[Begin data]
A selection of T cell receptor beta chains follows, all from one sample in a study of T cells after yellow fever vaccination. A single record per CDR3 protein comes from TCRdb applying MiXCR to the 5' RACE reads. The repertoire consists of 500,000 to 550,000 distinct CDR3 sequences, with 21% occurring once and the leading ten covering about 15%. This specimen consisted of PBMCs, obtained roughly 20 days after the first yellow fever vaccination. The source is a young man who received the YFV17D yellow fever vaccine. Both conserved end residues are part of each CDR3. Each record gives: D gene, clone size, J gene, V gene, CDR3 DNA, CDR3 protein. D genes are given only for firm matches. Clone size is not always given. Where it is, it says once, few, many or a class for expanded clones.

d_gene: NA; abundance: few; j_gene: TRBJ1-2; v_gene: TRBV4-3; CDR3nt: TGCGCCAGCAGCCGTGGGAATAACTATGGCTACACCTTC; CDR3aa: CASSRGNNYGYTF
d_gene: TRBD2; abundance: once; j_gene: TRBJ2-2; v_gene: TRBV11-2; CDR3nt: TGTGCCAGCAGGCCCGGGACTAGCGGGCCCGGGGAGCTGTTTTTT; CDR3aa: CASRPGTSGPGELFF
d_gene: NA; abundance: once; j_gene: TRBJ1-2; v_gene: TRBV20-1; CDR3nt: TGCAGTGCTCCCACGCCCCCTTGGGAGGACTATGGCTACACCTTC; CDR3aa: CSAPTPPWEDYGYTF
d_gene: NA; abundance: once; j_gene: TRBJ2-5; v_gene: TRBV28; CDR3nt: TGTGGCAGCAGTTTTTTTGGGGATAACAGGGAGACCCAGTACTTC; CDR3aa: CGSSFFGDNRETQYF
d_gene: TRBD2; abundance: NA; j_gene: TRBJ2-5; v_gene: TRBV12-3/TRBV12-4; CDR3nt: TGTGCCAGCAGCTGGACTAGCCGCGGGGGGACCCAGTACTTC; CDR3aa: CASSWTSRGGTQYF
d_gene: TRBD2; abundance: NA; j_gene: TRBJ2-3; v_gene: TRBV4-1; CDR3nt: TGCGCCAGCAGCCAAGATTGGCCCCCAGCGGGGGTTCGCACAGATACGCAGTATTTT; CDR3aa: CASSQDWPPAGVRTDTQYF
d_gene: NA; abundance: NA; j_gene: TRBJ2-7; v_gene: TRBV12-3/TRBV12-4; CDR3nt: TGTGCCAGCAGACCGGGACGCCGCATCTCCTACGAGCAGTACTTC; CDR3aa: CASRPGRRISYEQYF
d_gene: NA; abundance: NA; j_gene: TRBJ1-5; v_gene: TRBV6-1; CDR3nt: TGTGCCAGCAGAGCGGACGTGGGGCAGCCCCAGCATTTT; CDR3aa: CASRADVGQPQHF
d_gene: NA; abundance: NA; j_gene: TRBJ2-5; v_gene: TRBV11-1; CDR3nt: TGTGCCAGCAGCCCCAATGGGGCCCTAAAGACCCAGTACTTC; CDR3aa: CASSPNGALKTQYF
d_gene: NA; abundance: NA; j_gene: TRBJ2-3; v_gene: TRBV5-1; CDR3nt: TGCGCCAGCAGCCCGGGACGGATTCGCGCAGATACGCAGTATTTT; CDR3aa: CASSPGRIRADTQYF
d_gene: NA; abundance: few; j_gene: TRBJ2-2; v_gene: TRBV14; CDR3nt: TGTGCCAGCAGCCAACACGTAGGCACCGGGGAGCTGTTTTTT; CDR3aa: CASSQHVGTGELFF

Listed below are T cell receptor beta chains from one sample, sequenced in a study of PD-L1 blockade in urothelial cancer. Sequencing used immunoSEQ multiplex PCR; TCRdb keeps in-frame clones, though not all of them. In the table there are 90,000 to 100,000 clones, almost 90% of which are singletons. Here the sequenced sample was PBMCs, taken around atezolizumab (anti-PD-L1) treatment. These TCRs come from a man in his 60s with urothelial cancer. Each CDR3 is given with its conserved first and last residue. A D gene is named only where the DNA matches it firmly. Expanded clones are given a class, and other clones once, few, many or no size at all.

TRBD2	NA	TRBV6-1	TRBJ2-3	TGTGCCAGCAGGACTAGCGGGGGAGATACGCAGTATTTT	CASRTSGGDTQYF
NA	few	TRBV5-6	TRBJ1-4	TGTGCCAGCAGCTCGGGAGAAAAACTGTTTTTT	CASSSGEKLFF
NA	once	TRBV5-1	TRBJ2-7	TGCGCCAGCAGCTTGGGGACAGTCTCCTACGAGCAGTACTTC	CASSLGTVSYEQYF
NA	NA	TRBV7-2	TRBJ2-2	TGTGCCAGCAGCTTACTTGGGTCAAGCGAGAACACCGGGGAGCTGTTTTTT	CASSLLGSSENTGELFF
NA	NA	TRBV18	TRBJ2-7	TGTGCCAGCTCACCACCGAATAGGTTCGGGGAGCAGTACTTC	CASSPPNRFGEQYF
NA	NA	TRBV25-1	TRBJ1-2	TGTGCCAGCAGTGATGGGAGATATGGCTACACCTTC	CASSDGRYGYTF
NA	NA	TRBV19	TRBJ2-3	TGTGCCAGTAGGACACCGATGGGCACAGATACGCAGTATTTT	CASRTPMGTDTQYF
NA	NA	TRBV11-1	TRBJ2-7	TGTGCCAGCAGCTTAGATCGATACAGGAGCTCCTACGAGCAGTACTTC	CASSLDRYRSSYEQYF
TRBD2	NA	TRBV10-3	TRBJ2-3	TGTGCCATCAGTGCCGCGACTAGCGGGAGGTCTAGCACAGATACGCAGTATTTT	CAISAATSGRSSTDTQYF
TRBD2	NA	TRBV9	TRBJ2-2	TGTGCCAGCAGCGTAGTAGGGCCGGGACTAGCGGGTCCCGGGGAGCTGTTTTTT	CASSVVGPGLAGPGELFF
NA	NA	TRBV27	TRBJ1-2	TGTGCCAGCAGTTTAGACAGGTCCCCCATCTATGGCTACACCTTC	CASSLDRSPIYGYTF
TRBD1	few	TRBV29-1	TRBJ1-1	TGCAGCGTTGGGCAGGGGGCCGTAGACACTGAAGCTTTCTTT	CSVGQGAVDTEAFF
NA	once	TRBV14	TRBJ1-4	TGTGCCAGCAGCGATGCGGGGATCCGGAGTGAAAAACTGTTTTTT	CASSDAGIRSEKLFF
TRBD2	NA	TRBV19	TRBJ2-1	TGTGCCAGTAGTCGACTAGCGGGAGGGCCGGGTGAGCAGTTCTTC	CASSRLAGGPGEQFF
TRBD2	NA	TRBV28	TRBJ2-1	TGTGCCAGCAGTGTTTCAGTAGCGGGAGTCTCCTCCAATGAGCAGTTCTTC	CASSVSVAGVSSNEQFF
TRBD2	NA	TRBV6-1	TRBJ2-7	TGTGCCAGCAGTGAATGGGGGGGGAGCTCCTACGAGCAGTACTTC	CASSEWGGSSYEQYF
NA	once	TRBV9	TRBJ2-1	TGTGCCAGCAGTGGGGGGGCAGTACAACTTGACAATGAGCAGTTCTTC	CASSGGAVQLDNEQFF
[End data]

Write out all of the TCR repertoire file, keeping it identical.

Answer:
A selection of T cell receptor beta chains follows, all from one sample in a study of T cells after yellow fever vaccination. A single record per CDR3 protein comes from TCRdb applying MiXCR to the 5' RACE reads. The repertoire consists of 500,000 to 550,000 distinct CDR3 sequences, with 21% occurring once and the leading ten covering about 15%. This specimen consisted of PBMCs, obtained roughly 20 days after the first yellow fever vaccination. The source is a young man who received the YFV17D yellow fever vaccine. Both conserved end residues are part of each CDR3. Each record gives: D gene, clone size, J gene, V gene, CDR3 DNA, CDR3 protein. D genes are given only for firm matches. Clone size is not always given. Where it is, it says once, few, many or a class for expanded clones.

d_gene: NA; abundance: few; j_gene: TRBJ1-2; v_gene: TRBV4-3; CDR3nt: TGCGCCAGCAGCCGTGGGAATAACTATGGCTACACCTTC; CDR3aa: CASSRGNNYGYTF
d_gene: TRBD2; abundance: once; j_gene: TRBJ2-2; v_gene: TRBV11-2; CDR3nt: TGTGCCAGCAGGCCCGGGACTAGCGGGCCCGGGGAGCTGTTTTTT; CDR3aa: CASRPGTSGPGELFF
d_gene: NA; abundance: once; j_gene: TRBJ1-2; v_gene: TRBV20-1; CDR3nt: TGCAGTGCTCCCACGCCCCCTTGGGAGGACTATGGCTACACCTTC; CDR3aa: CSAPTPPWEDYGYTF
d_gene: NA; abundance: once; j_gene: TRBJ2-5; v_gene: TRBV28; CDR3nt: TGTGGCAGCAGTTTTTTTGGGGATAACAGGGAGACCCAGTACTTC; CDR3aa: CGSSFFGDNRETQYF
d_gene: TRBD2; abundance: NA; j_gene: TRBJ2-5; v_gene: TRBV12-3/TRBV12-4; CDR3nt: TGTGCCAGCAGCTGGACTAGCCGCGGGGGGACCCAGTACTTC; CDR3aa: CASSWTSRGGTQYF
d_gene: TRBD2; abundance: NA; j_gene: TRBJ2-3; v_gene: TRBV4-1; CDR3nt: TGCGCCAGCAGCCAAGATTGGCCCCCAGCGGGGGTTCGCACAGATACGCAGTATTTT; CDR3aa: CASSQDWPPAGVRTDTQYF
d_gene: NA; abundance: NA; j_gene: TRBJ2-7; v_gene: TRBV12-3/TRBV12-4; CDR3nt: TGTGCCAGCAGACCGGGACGCCGCATCTCCTACGAGCAGTACTTC; CDR3aa: CASRPGRRISYEQYF
d_gene: NA; abundance: NA; j_gene: TRBJ1-5; v_gene: TRBV6-1; CDR3nt: TGTGCCAGCAGAGCGGACGTGGGGCAGCCCCAGCATTTT; CDR3aa: CASRADVGQPQHF
d_gene: NA; abundance: NA; j_gene: TRBJ2-5; v_gene: TRBV11-1; CDR3nt: TGTGCCAGCAGCCCCAATGGGGCCCTAAAGACCCAGTACTTC; CDR3aa: CASSPNGALKTQYF
d_gene: NA; abundance: NA; j_gene: TRBJ2-3; v_gene: TRBV5-1; CDR3nt: TGCGCCAGCAGCCCGGGACGGATTCGCGCAGATACGCAGTATTTT; CDR3aa: CASSPGRIRADTQYF
d_gene: NA; abundance: few; j_gene: TRBJ2-2; v_gene: TRBV14; CDR3nt: TGTGCCAGCAGCCAACACGTAGGCACCGGGGAGCTGTTTTTT; CDR3aa: CASSQHVGTGELFF

Listed below are T cell receptor beta chains from one sample, sequenced in a study of PD-L1 blockade in urothelial cancer. Sequencing used immunoSEQ multiplex PCR; TCRdb keeps in-frame clones, though not all of them. In the table there are 90,000 to 100,000 clones, almost 90% of which are singletons. Here the sequenced sample was PBMCs, taken around atezolizumab (anti-PD-L1) treatment. These TCRs come from a man in his 60s with urothelial cancer. Each CDR3 is given with its conserved first and last residue. A D gene is named only where the DNA matches it firmly. Expanded clones are given a class, and other clones once, few, many or no size at all.

TRBD2	NA	TRBV6-1	TRBJ2-3	TGTGCCAGCAGGACTAGCGGGGGAGATACGCAGTATTTT	CASRTSGGDTQYF
NA	few	TRBV5-6	TRBJ1-4	TGTGCCAGCAGCTCGGGAGAAAAACTGTTTTTT	CASSSGEKLFF
NA	once	TRBV5-1	TRBJ2-7	TGCGCCAGCAGCTTGGGGACAGTCTCCTACGAGCAGTACTTC	CASSLGTVSYEQYF
NA	NA	TRBV7-2	TRBJ2-2	TGTGCCAGCAGCTTACTTGGGTCAAGCGAGAACACCGGGGAGCTGTTTTTT	CASSLLGSSENTGELFF
NA	NA	TRBV18	TRBJ2-7	TGTGCCAGCTCACCACCGAATAGGTTCGGGGAGCAGTACTTC	CASSPPNRFGEQYF
NA	NA	TRBV25-1	TRBJ1-2	TGTGCCAGCAGTGATGGGAGATATGGCTACACCTTC	CASSDGRYGYTF
NA	NA	TRBV19	TRBJ2-3	TGTGCCAGTAGGACACCGATGGGCACAGATACGCAGTATTTT	CASRTPMGTDTQYF
NA	NA	TRBV11-1	TRBJ2-7	TGTGCCAGCAGCTTAGATCGATACAGGAGCTCCTACGAGCAGTACTTC	CASSLDRYRSSYEQYF
TRBD2	NA	TRBV10-3	TRBJ2-3	TGTGCCATCAGTGCCGCGACTAGCGGGAGGTCTAGCACAGATACGCAGTATTTT	CAISAATSGRSSTDTQYF
TRBD2	NA	TRBV9	TRBJ2-2	TGTGCCAGCAGCGTAGTAGGGCCGGGACTAGCGGGTCCCGGGGAGCTGTTTTTT	CASSVVGPGLAGPGELFF
NA	NA	TRBV27	TRBJ1-2	TGTGCCAGCAGTTTAGACAGGTCCCCCATCTATGGCTACACCTTC	CASSLDRSPIYGYTF
TRBD1	few	TRBV29-1	TRBJ1-1	TGCAGCGTTGGGCAGGGGGCCGTAGACACTGAAGCTTTCTTT	CSVGQGAVDTEAFF
NA	once	TRBV14	TRBJ1-4	TGTGCCAGCAGCGATGCGGGGATCCGGAGTGAAAAACTGTTTTTT	CASSDAGIRSEKLFF
TRBD2	NA	TRBV19	TRBJ2-1	TGTGCCAGTAGTCGACTAGCGGGAGGGCCGGGTGAGCAGTTCTTC	CASSRLAGGPGEQFF
TRBD2	NA	TRBV28	TRBJ2-1	TGTGCCAGCAGTGTTTCAGTAGCGGGAGTCTCCTCCAATGAGCAGTTCTTC	CASSVSVAGVSSNEQFF
TRBD2	NA	TRBV6-1	TRBJ2-7	TGTGCCAGCAGTGAATGGGGGGGGAGCTCCTACGAGCAGTACTTC	CASSEWGGSSYEQYF
NA	once	TRBV9	TRBJ2-1	TGTGCCAGCAGTGGGGGGGCAGTACAACTTGACAATGAGCAGTTCTTC	CASSGGAVQLDNEQFF